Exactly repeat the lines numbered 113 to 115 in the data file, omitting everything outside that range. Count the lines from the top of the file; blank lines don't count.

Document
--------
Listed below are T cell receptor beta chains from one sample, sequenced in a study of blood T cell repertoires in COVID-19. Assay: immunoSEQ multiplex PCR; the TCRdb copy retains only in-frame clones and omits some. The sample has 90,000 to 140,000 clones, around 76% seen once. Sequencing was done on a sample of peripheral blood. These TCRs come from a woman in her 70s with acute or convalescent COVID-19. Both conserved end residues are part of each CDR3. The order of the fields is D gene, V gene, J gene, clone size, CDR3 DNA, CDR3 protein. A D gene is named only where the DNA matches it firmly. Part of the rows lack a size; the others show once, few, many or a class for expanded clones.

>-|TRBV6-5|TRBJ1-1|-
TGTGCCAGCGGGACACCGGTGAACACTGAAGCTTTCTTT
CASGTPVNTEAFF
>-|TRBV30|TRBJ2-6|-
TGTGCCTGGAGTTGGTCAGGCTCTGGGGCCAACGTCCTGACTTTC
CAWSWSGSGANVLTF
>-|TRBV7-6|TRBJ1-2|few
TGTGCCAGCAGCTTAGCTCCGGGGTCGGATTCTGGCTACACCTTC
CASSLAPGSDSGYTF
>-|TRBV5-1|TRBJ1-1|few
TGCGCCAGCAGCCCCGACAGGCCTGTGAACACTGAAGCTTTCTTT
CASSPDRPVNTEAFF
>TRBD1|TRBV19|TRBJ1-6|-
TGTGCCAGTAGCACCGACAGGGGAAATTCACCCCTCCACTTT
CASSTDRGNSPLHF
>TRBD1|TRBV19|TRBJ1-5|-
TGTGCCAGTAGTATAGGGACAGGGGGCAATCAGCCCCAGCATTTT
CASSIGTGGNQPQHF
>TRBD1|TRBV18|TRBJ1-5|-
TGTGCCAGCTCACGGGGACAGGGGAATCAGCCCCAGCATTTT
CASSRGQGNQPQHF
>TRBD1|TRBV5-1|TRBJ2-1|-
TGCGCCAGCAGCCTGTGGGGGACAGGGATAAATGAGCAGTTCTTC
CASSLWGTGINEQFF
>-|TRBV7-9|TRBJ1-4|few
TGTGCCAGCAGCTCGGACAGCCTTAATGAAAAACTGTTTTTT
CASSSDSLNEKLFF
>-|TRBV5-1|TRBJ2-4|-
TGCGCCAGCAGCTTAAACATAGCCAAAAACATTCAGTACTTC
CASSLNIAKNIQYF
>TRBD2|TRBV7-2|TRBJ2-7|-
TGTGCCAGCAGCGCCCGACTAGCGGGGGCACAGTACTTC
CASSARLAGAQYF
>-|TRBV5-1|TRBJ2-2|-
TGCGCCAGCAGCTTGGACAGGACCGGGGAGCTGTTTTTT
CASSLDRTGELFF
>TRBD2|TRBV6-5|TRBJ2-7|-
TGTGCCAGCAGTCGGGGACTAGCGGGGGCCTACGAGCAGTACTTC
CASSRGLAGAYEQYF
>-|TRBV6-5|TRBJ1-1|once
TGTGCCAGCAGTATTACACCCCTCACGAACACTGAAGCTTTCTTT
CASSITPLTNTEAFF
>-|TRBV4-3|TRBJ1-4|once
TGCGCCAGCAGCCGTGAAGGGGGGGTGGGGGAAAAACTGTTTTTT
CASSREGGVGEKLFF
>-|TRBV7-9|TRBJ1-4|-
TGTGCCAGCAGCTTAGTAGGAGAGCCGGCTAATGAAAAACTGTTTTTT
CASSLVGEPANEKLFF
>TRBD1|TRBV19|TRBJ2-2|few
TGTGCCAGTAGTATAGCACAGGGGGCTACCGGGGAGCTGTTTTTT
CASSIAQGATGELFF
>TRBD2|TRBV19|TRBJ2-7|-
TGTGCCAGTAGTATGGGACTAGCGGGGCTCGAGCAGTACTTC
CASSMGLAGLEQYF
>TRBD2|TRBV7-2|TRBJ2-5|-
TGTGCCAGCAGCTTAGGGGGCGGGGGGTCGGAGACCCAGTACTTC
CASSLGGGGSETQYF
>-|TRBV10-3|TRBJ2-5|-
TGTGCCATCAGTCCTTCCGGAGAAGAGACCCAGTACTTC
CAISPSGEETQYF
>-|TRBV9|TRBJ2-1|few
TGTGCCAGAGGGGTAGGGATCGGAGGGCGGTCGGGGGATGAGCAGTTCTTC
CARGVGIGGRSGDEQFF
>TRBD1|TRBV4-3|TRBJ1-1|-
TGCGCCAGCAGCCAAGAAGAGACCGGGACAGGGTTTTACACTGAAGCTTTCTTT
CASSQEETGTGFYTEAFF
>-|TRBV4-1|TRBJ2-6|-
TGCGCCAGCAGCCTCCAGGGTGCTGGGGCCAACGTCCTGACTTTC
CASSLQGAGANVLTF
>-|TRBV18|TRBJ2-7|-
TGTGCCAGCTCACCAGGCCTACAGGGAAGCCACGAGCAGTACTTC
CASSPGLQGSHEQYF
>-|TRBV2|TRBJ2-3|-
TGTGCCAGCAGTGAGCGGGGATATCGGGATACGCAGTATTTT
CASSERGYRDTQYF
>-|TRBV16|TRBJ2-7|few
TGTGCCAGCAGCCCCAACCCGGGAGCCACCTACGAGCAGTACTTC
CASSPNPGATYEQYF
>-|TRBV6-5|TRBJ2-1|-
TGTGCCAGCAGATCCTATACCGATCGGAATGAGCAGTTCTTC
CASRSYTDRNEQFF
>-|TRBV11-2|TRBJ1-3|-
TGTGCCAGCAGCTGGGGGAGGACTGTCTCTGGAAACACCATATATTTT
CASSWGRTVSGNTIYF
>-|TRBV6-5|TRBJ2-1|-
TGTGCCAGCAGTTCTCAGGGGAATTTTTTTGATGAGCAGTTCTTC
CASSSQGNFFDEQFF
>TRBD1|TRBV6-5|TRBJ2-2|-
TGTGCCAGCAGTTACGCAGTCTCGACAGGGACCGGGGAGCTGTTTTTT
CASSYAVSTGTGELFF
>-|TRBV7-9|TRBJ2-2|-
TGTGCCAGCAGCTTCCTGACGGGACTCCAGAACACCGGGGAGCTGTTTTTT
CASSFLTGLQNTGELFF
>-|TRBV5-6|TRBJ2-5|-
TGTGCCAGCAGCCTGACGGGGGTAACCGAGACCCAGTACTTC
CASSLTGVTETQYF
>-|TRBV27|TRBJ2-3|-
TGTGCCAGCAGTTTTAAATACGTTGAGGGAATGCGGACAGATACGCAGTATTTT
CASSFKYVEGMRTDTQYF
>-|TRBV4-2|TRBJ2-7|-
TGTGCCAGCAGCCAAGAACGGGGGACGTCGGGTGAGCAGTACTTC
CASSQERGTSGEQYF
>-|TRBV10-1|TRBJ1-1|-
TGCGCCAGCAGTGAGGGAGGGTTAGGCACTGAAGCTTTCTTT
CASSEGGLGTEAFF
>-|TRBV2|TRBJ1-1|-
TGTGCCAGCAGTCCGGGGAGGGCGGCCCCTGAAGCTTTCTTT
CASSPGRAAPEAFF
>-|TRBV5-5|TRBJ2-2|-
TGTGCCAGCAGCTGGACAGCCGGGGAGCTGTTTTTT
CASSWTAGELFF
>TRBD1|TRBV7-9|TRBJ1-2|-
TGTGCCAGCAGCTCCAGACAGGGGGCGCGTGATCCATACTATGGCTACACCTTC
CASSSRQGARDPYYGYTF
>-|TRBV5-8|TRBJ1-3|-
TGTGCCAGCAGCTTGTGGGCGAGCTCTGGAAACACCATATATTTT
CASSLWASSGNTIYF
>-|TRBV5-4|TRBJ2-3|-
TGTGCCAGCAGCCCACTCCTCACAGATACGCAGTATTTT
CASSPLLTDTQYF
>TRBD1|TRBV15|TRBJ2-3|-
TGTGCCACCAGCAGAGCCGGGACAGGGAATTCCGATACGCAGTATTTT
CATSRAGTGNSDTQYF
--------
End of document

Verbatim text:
>TRBD1|TRBV7-9|TRBJ1-2|-
TGTGCCAGCAGCTCCAGACAGGGGGCGCGTGATCCATACTATGGCTACACCTTC
CASSSRQGARDPYYGYTF